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Back and Neck Injury/neck and back pain with daily migraines


I am a 44 year old mother of 4, several years ago  I fell down a flight of stairs but nothing was found wrong when I was treated in the ER. Now I am suffering from daily headaches, upper back pain (feels almost like a Charlie horse) and neck. On a daily basis I have numbness and pain going down both arms to my fingers with my index and middle finger going numb.
I had a MRI of the cervical spine without contrast done however the doctor I saw only told me to take naproxen or Motrin and loose weight (I'm 5' 11" and 191 lbs).
The finding of the MRI:
The included cerebellum, brainstem, and cervical spinal cord are normal in signal. The vertebral body heights and intervertebral disk space heights are well maintained. The facets are well aligned. The spinous processes are normal. Normal vertebral body bone marrow and prevertebral soft tissues.
Neural Foraminal Narrowing: C5-6 mild bilaterally. C6-7 moderate right.
Spinal canal stenosis: none
Disc Spaces: Broad-based disc bulges at C5-6 and C6-7. Additionally, C6-7 has a far right protrusion that enters the lateral recess. This would affect the exiting C7 nerve root and may affect the traversing right C8 nerve root.
1. Neural foraminal narrowing at C6-7 moderate right
2. Broad-based disc buldges at C5-6 and C6-7
3. C6-7 also has a far right lateral disc protrusion that enters the lateral recess. This may affect the exiting right C7 nerve root and the traversing right C8 nerve root.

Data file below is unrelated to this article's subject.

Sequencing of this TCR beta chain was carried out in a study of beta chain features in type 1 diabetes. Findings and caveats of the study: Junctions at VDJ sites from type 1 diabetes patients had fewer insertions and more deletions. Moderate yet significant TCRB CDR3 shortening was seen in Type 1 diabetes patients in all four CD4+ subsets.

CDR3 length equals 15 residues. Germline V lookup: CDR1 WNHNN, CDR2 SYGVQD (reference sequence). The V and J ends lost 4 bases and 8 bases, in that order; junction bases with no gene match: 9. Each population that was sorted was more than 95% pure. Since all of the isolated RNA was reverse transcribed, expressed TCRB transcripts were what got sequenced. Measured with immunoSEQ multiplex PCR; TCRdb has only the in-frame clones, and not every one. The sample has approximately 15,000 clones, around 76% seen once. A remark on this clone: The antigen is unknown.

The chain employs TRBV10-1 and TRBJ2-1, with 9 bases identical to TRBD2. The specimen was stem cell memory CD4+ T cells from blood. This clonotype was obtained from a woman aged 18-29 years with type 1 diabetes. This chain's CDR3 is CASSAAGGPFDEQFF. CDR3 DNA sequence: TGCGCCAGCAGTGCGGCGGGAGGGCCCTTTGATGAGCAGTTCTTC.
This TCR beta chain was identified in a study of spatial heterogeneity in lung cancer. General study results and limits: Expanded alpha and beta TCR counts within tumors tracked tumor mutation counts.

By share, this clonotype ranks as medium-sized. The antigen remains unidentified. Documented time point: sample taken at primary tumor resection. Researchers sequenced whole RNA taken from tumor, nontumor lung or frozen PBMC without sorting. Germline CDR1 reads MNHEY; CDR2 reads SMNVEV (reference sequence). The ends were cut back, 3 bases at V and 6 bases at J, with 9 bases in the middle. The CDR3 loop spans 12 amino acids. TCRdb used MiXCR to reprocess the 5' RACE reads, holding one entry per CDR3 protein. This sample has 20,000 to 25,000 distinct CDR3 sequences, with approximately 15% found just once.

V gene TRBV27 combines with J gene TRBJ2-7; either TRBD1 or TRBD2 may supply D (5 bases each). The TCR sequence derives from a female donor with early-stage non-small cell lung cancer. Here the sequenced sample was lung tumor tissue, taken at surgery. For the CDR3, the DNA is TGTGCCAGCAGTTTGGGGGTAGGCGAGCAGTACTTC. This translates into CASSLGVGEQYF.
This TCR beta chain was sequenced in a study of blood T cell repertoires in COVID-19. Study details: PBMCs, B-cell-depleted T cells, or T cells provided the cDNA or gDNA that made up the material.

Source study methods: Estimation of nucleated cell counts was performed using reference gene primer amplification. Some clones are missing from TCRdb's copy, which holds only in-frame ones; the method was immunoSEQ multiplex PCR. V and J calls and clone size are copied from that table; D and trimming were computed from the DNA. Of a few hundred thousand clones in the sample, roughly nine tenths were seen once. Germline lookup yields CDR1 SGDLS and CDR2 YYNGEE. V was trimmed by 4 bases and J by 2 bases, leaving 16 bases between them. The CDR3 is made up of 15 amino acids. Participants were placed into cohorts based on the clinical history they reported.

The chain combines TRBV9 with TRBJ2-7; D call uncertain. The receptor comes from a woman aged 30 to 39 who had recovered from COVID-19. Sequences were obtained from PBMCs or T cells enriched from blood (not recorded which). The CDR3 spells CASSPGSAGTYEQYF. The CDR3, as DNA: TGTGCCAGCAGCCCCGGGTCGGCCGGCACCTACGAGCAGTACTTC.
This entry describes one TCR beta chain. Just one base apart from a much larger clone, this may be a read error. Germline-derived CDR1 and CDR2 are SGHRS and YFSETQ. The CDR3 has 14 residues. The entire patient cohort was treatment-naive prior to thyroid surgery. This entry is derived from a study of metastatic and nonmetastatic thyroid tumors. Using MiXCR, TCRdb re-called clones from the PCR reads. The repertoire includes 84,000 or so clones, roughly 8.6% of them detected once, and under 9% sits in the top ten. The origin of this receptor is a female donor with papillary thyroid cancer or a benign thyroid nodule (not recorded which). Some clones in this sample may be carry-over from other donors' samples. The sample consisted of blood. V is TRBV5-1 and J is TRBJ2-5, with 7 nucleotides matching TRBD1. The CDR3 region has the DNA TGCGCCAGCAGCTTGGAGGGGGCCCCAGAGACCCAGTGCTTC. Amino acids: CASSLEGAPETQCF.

I do not know what all this means all I do know is that I am in allot of pain on a daily basis sometimes to the point I cant get out of bed without assistance.
Do I need to get a second opinion? Is there something more I can do for relief?

Hi Deborah,

I am sorry to hear about your fall and how you are suffering.

First, do not be overwhelmed by these findings. They do not necessarily have to coincide with your fall. These findings can also be found in people who do not have any pain. So, the main thing is not to get too worried about what is found on the MRI. It does indicate problems, however, they can be addressed.

Mainly, there is no canal stenosis, indicating no pressure on the spinal cord. That is good. Most of the findings indicate problems on the right side. The foraminal narrowing - this is where the nerve exits from the spinal cord and the disc protrusion is on the right side. The protrusion is a part of the disc that pushes out of its place and places pressure on the nerve.

Understanding the terminology can be difficult. Basically, if you think of the disc as a jelly doughnut, the jelly inside is pushing on the outside of the doughnut. A broad based bulge would be the jelly pushing the outside of the doughnut outwards along the back half of the doughnut, whereas the protrusion would be a smaller area that is pushed out further than a bulge. There is no indication that there is a free fragment herniation, which would be the jelly part pushing completely through the outside of the doughnut.

So, the findings of nerve pressure can explain the symptoms into the right arm. A broad based bulge can cause neck pain. Again, this does not mean everything is from what is outlined on the MRI, there can be strain (tearing of muscles) and/or sprain (tearing of ligaments). Unless very bad, this is not going to show on the MRI. This could also explain some of the symptoms in your left arm.